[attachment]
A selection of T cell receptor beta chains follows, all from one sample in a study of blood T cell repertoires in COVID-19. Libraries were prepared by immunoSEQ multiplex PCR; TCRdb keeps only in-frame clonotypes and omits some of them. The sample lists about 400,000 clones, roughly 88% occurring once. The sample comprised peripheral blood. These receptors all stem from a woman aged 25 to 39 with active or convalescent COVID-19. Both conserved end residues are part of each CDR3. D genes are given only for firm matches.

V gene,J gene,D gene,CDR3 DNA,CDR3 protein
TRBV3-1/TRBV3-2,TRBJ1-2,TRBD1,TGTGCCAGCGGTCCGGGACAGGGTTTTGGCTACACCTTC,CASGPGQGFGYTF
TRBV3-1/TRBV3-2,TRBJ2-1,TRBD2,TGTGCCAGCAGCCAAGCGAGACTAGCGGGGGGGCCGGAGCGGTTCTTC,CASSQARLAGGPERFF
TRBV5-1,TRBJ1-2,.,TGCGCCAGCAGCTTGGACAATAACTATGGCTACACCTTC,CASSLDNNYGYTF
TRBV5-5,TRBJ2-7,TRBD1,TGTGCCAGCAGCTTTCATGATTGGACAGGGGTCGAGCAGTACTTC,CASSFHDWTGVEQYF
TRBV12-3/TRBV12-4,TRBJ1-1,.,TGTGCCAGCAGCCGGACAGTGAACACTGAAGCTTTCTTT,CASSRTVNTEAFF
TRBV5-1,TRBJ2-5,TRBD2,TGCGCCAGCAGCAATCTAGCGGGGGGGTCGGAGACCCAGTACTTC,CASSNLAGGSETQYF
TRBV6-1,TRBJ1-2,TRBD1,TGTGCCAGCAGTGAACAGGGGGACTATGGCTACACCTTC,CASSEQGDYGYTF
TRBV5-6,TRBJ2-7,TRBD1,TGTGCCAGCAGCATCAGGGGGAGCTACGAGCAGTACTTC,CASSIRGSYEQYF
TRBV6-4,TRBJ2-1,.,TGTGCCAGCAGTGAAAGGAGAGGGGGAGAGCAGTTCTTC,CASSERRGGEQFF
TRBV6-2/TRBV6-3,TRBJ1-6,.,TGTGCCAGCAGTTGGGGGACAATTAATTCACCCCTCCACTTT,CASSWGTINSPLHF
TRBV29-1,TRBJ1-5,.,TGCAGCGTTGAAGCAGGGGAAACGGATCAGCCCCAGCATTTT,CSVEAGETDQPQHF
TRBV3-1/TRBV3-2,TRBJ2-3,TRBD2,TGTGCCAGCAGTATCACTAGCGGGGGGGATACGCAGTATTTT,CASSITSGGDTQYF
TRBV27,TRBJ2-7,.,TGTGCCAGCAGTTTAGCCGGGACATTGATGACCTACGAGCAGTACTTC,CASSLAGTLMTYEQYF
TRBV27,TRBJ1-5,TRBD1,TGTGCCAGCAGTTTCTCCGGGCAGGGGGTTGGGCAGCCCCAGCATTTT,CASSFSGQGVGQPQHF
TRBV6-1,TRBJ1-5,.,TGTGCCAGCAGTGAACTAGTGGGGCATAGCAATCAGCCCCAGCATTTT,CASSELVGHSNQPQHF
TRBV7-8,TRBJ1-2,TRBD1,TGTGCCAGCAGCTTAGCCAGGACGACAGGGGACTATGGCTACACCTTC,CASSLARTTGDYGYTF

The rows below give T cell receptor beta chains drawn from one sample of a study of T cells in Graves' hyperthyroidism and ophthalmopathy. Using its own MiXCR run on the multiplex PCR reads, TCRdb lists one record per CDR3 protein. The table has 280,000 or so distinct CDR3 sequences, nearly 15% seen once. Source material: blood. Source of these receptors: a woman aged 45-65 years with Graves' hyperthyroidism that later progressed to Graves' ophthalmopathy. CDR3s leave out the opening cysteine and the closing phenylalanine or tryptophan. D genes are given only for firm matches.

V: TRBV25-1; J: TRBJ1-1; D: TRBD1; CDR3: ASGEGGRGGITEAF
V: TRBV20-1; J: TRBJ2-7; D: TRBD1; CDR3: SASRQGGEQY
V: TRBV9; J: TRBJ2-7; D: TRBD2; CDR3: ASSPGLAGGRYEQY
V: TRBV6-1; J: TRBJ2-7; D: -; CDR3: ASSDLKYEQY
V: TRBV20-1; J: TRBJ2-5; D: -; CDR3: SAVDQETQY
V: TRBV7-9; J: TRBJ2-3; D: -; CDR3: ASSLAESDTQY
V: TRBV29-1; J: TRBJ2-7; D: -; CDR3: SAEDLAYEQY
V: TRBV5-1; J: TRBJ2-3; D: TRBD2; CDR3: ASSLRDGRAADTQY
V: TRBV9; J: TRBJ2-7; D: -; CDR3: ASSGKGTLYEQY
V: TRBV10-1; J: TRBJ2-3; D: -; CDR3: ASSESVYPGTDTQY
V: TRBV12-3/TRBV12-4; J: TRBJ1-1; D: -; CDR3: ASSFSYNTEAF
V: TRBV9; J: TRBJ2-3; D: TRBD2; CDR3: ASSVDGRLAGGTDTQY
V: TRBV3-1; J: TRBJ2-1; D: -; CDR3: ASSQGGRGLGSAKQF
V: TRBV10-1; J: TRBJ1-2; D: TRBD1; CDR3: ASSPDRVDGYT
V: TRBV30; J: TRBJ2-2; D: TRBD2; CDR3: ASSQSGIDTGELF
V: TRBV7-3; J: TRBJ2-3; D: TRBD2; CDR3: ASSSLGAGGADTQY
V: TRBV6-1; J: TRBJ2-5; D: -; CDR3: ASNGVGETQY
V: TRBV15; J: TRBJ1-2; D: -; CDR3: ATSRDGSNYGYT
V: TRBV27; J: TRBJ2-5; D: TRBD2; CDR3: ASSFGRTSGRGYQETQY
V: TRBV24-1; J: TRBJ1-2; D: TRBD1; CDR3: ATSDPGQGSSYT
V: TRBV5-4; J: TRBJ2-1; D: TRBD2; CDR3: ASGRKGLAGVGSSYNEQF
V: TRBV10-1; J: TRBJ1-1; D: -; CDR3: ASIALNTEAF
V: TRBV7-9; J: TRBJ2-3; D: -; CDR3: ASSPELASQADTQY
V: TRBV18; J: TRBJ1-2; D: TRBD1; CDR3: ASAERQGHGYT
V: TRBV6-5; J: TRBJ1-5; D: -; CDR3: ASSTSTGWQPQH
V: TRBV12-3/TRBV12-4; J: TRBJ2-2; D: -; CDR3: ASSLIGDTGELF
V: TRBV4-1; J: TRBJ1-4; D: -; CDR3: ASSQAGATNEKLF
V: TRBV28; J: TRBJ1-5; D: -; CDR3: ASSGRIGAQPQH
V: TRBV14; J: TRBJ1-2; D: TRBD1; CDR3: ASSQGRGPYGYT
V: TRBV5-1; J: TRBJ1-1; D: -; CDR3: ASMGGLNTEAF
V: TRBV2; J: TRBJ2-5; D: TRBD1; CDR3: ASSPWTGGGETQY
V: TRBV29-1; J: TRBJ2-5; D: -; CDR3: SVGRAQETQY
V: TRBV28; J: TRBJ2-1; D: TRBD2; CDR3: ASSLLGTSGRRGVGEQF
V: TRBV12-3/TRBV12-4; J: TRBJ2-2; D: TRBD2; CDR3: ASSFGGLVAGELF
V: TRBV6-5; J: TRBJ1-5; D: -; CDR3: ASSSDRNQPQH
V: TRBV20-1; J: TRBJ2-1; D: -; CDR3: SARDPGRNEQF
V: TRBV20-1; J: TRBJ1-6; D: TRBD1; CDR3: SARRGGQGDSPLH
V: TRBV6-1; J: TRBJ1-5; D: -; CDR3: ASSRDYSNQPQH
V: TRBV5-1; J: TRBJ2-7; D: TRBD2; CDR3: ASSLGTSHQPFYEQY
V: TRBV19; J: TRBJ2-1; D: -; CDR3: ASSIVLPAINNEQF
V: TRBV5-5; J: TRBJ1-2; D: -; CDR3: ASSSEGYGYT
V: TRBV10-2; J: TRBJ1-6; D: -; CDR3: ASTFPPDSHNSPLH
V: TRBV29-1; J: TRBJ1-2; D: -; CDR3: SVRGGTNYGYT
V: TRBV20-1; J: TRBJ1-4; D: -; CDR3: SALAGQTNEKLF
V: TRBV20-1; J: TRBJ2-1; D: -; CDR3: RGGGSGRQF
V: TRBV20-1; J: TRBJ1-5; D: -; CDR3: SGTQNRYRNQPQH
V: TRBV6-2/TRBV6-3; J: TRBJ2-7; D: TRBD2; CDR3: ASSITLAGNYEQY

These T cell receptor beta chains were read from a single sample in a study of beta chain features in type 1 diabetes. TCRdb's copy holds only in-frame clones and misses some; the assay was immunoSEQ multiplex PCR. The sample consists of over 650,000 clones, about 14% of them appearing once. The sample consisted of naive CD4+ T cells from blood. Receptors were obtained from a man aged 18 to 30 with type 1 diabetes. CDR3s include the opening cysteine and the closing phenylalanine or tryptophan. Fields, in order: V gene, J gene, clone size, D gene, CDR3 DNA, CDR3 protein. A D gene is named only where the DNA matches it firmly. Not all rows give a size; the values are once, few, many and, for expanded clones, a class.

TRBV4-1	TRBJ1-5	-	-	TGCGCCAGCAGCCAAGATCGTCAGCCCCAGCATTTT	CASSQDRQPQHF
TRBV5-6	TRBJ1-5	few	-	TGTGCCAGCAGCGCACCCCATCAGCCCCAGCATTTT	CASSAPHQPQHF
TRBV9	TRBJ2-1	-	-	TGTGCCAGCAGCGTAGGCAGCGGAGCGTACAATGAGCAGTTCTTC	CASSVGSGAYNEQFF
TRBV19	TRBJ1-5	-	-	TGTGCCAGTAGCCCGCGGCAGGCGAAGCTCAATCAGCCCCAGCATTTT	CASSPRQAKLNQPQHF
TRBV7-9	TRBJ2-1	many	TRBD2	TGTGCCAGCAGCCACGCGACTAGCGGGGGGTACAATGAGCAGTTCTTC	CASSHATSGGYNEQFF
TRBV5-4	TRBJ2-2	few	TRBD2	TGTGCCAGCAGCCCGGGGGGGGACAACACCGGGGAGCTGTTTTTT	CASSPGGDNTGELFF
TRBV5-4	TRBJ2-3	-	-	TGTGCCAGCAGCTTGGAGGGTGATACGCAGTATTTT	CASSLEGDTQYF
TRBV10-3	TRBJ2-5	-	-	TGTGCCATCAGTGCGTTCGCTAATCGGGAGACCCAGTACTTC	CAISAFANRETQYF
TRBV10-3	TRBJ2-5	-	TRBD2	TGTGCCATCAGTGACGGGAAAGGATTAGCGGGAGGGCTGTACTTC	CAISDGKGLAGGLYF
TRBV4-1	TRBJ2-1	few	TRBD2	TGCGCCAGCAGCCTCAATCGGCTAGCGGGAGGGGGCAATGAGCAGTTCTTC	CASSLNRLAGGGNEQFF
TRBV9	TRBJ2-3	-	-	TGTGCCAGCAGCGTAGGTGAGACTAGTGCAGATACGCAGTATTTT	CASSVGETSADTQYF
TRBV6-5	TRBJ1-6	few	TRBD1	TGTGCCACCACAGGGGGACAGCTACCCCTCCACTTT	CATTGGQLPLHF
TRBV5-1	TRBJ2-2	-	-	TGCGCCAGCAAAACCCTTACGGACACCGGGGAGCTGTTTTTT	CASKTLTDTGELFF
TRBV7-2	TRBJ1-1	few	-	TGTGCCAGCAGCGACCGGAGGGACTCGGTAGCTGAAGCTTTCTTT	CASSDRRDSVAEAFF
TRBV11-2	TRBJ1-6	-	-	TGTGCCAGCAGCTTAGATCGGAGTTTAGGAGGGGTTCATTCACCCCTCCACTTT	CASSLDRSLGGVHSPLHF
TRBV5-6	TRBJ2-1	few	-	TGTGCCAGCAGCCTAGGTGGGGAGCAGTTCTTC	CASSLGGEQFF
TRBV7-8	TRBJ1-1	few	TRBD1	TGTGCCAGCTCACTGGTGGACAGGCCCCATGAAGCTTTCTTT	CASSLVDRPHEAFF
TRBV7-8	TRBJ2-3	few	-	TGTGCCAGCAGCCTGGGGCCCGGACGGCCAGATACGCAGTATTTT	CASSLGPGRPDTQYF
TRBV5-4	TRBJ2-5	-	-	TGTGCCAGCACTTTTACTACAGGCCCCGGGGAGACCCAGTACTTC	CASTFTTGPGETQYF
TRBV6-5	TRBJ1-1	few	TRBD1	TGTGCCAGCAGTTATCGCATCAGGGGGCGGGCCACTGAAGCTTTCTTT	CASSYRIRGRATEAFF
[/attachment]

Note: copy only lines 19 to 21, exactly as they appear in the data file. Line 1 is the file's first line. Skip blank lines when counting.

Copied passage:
The rows below give T cell receptor beta chains drawn from one sample of a study of T cells in Graves' hyperthyroidism and ophthalmopathy. Using its own MiXCR run on the multiplex PCR reads, TCRdb lists one record per CDR3 protein. The table has 280,000 or so distinct CDR3 sequences, nearly 15% seen once. Source material: blood. Source of these receptors: a woman aged 45-65 years with Graves' hyperthyroidism that later progressed to Graves' ophthalmopathy. CDR3s leave out the opening cysteine and the closing phenylalanine or tryptophan. D genes are given only for firm matches.

V: TRBV25-1; J: TRBJ1-1; D: TRBD1; CDR3: ASGEGGRGGITEAF
V: TRBV20-1; J: TRBJ2-7; D: TRBD1; CDR3: SASRQGGEQY